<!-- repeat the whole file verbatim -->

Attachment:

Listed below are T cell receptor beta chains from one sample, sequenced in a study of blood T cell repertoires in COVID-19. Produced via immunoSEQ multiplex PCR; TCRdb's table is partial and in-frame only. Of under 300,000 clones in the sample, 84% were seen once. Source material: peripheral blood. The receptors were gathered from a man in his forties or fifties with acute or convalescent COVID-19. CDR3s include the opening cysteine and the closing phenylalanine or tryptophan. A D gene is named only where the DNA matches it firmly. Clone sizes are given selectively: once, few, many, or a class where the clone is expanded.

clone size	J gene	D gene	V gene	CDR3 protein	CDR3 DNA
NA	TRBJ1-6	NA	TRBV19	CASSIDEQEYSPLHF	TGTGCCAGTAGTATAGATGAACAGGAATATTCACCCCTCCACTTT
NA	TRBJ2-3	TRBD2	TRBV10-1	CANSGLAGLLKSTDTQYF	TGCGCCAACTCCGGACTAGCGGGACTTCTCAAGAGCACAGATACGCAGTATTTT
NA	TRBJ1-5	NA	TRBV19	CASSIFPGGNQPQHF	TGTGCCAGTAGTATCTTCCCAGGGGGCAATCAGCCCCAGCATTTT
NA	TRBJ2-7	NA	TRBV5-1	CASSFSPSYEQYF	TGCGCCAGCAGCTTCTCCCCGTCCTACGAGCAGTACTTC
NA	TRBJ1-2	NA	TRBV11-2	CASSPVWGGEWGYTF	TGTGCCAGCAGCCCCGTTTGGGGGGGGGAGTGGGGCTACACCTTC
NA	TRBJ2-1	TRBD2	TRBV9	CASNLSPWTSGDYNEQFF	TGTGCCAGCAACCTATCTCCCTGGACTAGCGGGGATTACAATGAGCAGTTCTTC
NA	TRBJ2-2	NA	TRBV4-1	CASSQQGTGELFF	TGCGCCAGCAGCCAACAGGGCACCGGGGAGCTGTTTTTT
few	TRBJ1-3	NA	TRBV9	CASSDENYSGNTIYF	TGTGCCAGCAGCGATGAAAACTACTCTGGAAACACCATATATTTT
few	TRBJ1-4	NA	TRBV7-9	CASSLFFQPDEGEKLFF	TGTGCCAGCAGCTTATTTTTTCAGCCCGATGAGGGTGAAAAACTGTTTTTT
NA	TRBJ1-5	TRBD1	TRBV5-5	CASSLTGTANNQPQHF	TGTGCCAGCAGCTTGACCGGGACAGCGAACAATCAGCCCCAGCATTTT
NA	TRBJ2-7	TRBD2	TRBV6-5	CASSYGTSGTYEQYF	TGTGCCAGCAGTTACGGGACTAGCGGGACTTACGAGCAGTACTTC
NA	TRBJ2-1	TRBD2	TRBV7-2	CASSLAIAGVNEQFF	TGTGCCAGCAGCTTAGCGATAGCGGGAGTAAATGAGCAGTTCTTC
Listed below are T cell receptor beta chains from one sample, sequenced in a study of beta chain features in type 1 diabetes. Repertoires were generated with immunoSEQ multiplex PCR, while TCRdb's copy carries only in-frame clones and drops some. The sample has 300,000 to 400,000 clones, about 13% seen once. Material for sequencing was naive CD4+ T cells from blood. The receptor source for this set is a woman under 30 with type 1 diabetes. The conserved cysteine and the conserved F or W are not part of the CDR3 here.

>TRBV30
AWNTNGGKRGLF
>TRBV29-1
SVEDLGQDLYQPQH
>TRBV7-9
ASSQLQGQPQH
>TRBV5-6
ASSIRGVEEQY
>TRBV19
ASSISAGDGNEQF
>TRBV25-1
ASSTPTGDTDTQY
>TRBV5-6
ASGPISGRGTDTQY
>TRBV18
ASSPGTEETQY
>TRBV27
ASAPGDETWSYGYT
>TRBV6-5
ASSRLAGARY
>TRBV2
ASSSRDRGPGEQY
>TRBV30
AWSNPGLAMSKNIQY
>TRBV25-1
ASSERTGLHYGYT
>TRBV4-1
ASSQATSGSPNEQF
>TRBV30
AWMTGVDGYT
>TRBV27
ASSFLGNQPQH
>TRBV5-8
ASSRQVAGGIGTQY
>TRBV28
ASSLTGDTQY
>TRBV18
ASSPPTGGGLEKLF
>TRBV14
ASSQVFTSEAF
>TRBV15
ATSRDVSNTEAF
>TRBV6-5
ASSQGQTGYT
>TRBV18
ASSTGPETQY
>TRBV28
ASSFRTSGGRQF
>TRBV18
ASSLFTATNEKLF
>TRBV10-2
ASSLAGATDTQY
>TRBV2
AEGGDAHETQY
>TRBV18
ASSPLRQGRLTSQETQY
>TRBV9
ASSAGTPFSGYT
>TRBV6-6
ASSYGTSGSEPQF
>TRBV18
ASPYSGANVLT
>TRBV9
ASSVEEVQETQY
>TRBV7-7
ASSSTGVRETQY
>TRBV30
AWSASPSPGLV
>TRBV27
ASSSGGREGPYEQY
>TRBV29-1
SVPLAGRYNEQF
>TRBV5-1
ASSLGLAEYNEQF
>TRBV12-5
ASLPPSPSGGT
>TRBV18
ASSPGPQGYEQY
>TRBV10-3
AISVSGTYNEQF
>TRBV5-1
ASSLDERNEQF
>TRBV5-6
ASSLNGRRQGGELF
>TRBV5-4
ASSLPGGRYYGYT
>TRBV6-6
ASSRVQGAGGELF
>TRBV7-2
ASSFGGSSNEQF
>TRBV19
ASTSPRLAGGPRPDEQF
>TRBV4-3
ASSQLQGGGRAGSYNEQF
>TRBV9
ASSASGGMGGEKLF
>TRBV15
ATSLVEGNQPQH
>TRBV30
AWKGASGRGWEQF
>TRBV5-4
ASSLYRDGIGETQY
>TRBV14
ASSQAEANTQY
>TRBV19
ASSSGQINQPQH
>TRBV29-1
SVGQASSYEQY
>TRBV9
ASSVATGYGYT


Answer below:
Listed below are T cell receptor beta chains from one sample, sequenced in a study of blood T cell repertoires in COVID-19. Produced via immunoSEQ multiplex PCR; TCRdb's table is partial and in-frame only. Of under 300,000 clones in the sample, 84% were seen once. Source material: peripheral blood. The receptors were gathered from a man in his forties or fifties with acute or convalescent COVID-19. CDR3s include the opening cysteine and the closing phenylalanine or tryptophan. A D gene is named only where the DNA matches it firmly. Clone sizes are given selectively: once, few, many, or a class where the clone is expanded.

clone size	J gene	D gene	V gene	CDR3 protein	CDR3 DNA
NA	TRBJ1-6	NA	TRBV19	CASSIDEQEYSPLHF	TGTGCCAGTAGTATAGATGAACAGGAATATTCACCCCTCCACTTT
NA	TRBJ2-3	TRBD2	TRBV10-1	CANSGLAGLLKSTDTQYF	TGCGCCAACTCCGGACTAGCGGGACTTCTCAAGAGCACAGATACGCAGTATTTT
NA	TRBJ1-5	NA	TRBV19	CASSIFPGGNQPQHF	TGTGCCAGTAGTATCTTCCCAGGGGGCAATCAGCCCCAGCATTTT
NA	TRBJ2-7	NA	TRBV5-1	CASSFSPSYEQYF	TGCGCCAGCAGCTTCTCCCCGTCCTACGAGCAGTACTTC
NA	TRBJ1-2	NA	TRBV11-2	CASSPVWGGEWGYTF	TGTGCCAGCAGCCCCGTTTGGGGGGGGGAGTGGGGCTACACCTTC
NA	TRBJ2-1	TRBD2	TRBV9	CASNLSPWTSGDYNEQFF	TGTGCCAGCAACCTATCTCCCTGGACTAGCGGGGATTACAATGAGCAGTTCTTC
NA	TRBJ2-2	NA	TRBV4-1	CASSQQGTGELFF	TGCGCCAGCAGCCAACAGGGCACCGGGGAGCTGTTTTTT
few	TRBJ1-3	NA	TRBV9	CASSDENYSGNTIYF	TGTGCCAGCAGCGATGAAAACTACTCTGGAAACACCATATATTTT
few	TRBJ1-4	NA	TRBV7-9	CASSLFFQPDEGEKLFF	TGTGCCAGCAGCTTATTTTTTCAGCCCGATGAGGGTGAAAAACTGTTTTTT
NA	TRBJ1-5	TRBD1	TRBV5-5	CASSLTGTANNQPQHF	TGTGCCAGCAGCTTGACCGGGACAGCGAACAATCAGCCCCAGCATTTT
NA	TRBJ2-7	TRBD2	TRBV6-5	CASSYGTSGTYEQYF	TGTGCCAGCAGTTACGGGACTAGCGGGACTTACGAGCAGTACTTC
NA	TRBJ2-1	TRBD2	TRBV7-2	CASSLAIAGVNEQFF	TGTGCCAGCAGCTTAGCGATAGCGGGAGTAAATGAGCAGTTCTTC
Listed below are T cell receptor beta chains from one sample, sequenced in a study of beta chain features in type 1 diabetes. Repertoires were generated with immunoSEQ multiplex PCR, while TCRdb's copy carries only in-frame clones and drops some. The sample has 300,000 to 400,000 clones, about 13% seen once. Material for sequencing was naive CD4+ T cells from blood. The receptor source for this set is a woman under 30 with type 1 diabetes. The conserved cysteine and the conserved F or W are not part of the CDR3 here.

>TRBV30
AWNTNGGKRGLF
>TRBV29-1
SVEDLGQDLYQPQH
>TRBV7-9
ASSQLQGQPQH
>TRBV5-6
ASSIRGVEEQY
>TRBV19
ASSISAGDGNEQF
>TRBV25-1
ASSTPTGDTDTQY
>TRBV5-6
ASGPISGRGTDTQY
>TRBV18
ASSPGTEETQY
>TRBV27
ASAPGDETWSYGYT
>TRBV6-5
ASSRLAGARY
>TRBV2
ASSSRDRGPGEQY
>TRBV30
AWSNPGLAMSKNIQY
>TRBV25-1
ASSERTGLHYGYT
>TRBV4-1
ASSQATSGSPNEQF
>TRBV30
AWMTGVDGYT
>TRBV27
ASSFLGNQPQH
>TRBV5-8
ASSRQVAGGIGTQY
>TRBV28
ASSLTGDTQY
>TRBV18
ASSPPTGGGLEKLF
>TRBV14
ASSQVFTSEAF
>TRBV15
ATSRDVSNTEAF
>TRBV6-5
ASSQGQTGYT
>TRBV18
ASSTGPETQY
>TRBV28
ASSFRTSGGRQF
>TRBV18
ASSLFTATNEKLF
>TRBV10-2
ASSLAGATDTQY
>TRBV2
AEGGDAHETQY
>TRBV18
ASSPLRQGRLTSQETQY
>TRBV9
ASSAGTPFSGYT
>TRBV6-6
ASSYGTSGSEPQF
>TRBV18
ASPYSGANVLT
>TRBV9
ASSVEEVQETQY
>TRBV7-7
ASSSTGVRETQY
>TRBV30
AWSASPSPGLV
>TRBV27
ASSSGGREGPYEQY
>TRBV29-1
SVPLAGRYNEQF
>TRBV5-1
ASSLGLAEYNEQF
>TRBV12-5
ASLPPSPSGGT
>TRBV18
ASSPGPQGYEQY
>TRBV10-3
AISVSGTYNEQF
>TRBV5-1
ASSLDERNEQF
>TRBV5-6
ASSLNGRRQGGELF
>TRBV5-4
ASSLPGGRYYGYT
>TRBV6-6
ASSRVQGAGGELF
>TRBV7-2
ASSFGGSSNEQF
>TRBV19
ASTSPRLAGGPRPDEQF
>TRBV4-3
ASSQLQGGGRAGSYNEQF
>TRBV9
ASSASGGMGGEKLF
>TRBV15
ATSLVEGNQPQH
>TRBV30
AWKGASGRGWEQF
>TRBV5-4
ASSLYRDGIGETQY
>TRBV14
ASSQAEANTQY
>TRBV19
ASSSGQINQPQH
>TRBV29-1
SVGQASSYEQY
>TRBV9
ASSVATGYGYT